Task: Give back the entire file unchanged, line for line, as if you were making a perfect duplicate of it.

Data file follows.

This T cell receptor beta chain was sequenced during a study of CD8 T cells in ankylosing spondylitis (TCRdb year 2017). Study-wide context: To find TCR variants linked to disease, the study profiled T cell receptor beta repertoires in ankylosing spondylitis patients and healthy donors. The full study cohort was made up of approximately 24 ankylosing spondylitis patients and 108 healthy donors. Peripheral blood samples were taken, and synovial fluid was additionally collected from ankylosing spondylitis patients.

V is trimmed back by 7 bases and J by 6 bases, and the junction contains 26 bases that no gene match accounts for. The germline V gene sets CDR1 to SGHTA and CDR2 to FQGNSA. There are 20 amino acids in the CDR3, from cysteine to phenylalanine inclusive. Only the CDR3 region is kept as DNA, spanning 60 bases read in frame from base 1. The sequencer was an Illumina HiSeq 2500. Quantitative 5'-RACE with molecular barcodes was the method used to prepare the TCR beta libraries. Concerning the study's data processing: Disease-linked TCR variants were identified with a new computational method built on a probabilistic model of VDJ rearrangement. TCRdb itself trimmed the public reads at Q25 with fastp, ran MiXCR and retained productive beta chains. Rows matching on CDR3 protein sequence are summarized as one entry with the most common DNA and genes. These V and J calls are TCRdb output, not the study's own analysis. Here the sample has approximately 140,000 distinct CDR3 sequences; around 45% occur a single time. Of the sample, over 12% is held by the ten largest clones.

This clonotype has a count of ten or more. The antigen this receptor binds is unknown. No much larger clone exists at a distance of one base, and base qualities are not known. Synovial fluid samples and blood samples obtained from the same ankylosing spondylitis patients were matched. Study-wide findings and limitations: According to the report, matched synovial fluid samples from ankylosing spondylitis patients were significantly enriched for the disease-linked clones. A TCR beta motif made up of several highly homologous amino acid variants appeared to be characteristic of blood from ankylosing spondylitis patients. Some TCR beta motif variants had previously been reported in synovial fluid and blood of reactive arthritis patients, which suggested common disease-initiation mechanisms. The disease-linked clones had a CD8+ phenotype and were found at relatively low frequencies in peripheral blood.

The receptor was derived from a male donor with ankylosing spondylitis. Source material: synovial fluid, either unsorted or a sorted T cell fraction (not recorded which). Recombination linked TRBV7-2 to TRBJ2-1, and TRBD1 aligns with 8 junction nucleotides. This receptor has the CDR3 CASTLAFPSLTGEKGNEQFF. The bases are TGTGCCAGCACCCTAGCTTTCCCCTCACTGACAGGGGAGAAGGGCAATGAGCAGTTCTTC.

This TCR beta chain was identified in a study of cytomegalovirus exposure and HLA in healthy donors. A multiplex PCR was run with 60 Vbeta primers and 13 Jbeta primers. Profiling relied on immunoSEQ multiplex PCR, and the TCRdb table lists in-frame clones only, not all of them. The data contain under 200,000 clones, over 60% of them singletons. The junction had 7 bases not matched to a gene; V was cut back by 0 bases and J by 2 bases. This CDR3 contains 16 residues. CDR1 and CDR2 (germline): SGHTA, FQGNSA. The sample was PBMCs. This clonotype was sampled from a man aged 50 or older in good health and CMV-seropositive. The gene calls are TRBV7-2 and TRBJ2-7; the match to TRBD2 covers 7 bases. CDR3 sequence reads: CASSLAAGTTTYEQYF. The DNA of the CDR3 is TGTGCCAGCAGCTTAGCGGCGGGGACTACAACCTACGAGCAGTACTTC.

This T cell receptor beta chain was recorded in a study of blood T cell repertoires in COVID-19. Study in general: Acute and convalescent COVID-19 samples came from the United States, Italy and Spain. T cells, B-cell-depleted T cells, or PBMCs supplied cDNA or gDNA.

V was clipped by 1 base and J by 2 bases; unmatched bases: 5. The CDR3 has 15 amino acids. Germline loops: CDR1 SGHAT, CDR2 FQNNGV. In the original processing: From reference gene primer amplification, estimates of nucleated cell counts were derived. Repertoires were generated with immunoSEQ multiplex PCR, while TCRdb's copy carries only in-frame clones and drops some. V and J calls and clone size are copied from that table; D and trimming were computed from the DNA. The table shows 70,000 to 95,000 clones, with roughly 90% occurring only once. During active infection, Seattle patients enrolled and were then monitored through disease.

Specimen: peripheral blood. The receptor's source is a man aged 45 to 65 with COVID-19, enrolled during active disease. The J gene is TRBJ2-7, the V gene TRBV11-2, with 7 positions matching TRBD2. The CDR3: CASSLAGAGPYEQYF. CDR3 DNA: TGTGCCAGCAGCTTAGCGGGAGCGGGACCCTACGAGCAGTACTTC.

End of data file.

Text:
This T cell receptor beta chain was sequenced during a study of CD8 T cells in ankylosing spondylitis (TCRdb year 2017). Study-wide context: To find TCR variants linked to disease, the study profiled T cell receptor beta repertoires in ankylosing spondylitis patients and healthy donors. The full study cohort was made up of approximately 24 ankylosing spondylitis patients and 108 healthy donors. Peripheral blood samples were taken, and synovial fluid was additionally collected from ankylosing spondylitis patients.

V is trimmed back by 7 bases and J by 6 bases, and the junction contains 26 bases that no gene match accounts for. The germline V gene sets CDR1 to SGHTA and CDR2 to FQGNSA. There are 20 amino acids in the CDR3, from cysteine to phenylalanine inclusive. Only the CDR3 region is kept as DNA, spanning 60 bases read in frame from base 1. The sequencer was an Illumina HiSeq 2500. Quantitative 5'-RACE with molecular barcodes was the method used to prepare the TCR beta libraries. Concerning the study's data processing: Disease-linked TCR variants were identified with a new computational method built on a probabilistic model of VDJ rearrangement. TCRdb itself trimmed the public reads at Q25 with fastp, ran MiXCR and retained productive beta chains. Rows matching on CDR3 protein sequence are summarized as one entry with the most common DNA and genes. These V and J calls are TCRdb output, not the study's own analysis. Here the sample has approximately 140,000 distinct CDR3 sequences; around 45% occur a single time. Of the sample, over 12% is held by the ten largest clones.

This clonotype has a count of ten or more. The antigen this receptor binds is unknown. No much larger clone exists at a distance of one base, and base qualities are not known. Synovial fluid samples and blood samples obtained from the same ankylosing spondylitis patients were matched. Study-wide findings and limitations: According to the report, matched synovial fluid samples from ankylosing spondylitis patients were significantly enriched for the disease-linked clones. A TCR beta motif made up of several highly homologous amino acid variants appeared to be characteristic of blood from ankylosing spondylitis patients. Some TCR beta motif variants had previously been reported in synovial fluid and blood of reactive arthritis patients, which suggested common disease-initiation mechanisms. The disease-linked clones had a CD8+ phenotype and were found at relatively low frequencies in peripheral blood.

The receptor was derived from a male donor with ankylosing spondylitis. Source material: synovial fluid, either unsorted or a sorted T cell fraction (not recorded which). Recombination linked TRBV7-2 to TRBJ2-1, and TRBD1 aligns with 8 junction nucleotides. This receptor has the CDR3 CASTLAFPSLTGEKGNEQFF. The bases are TGTGCCAGCACCCTAGCTTTCCCCTCACTGACAGGGGAGAAGGGCAATGAGCAGTTCTTC.

This TCR beta chain was identified in a study of cytomegalovirus exposure and HLA in healthy donors. A multiplex PCR was run with 60 Vbeta primers and 13 Jbeta primers. Profiling relied on immunoSEQ multiplex PCR, and the TCRdb table lists in-frame clones only, not all of them. The data contain under 200,000 clones, over 60% of them singletons. The junction had 7 bases not matched to a gene; V was cut back by 0 bases and J by 2 bases. This CDR3 contains 16 residues. CDR1 and CDR2 (germline): SGHTA, FQGNSA. The sample was PBMCs. This clonotype was sampled from a man aged 50 or older in good health and CMV-seropositive. The gene calls are TRBV7-2 and TRBJ2-7; the match to TRBD2 covers 7 bases. CDR3 sequence reads: CASSLAAGTTTYEQYF. The DNA of the CDR3 is TGTGCCAGCAGCTTAGCGGCGGGGACTACAACCTACGAGCAGTACTTC.

This T cell receptor beta chain was recorded in a study of blood T cell repertoires in COVID-19. Study in general: Acute and convalescent COVID-19 samples came from the United States, Italy and Spain. T cells, B-cell-depleted T cells, or PBMCs supplied cDNA or gDNA.

V was clipped by 1 base and J by 2 bases; unmatched bases: 5. The CDR3 has 15 amino acids. Germline loops: CDR1 SGHAT, CDR2 FQNNGV. In the original processing: From reference gene primer amplification, estimates of nucleated cell counts were derived. Repertoires were generated with immunoSEQ multiplex PCR, while TCRdb's copy carries only in-frame clones and drops some. V and J calls and clone size are copied from that table; D and trimming were computed from the DNA. The table shows 70,000 to 95,000 clones, with roughly 90% occurring only once. During active infection, Seattle patients enrolled and were then monitored through disease.

Specimen: peripheral blood. The receptor's source is a man aged 45 to 65 with COVID-19, enrolled during active disease. The J gene is TRBJ2-7, the V gene TRBV11-2, with 7 positions matching TRBD2. The CDR3: CASSLAGAGPYEQYF. CDR3 DNA: TGTGCCAGCAGCTTAGCGGGAGCGGGACCCTACGAGCAGTACTTC.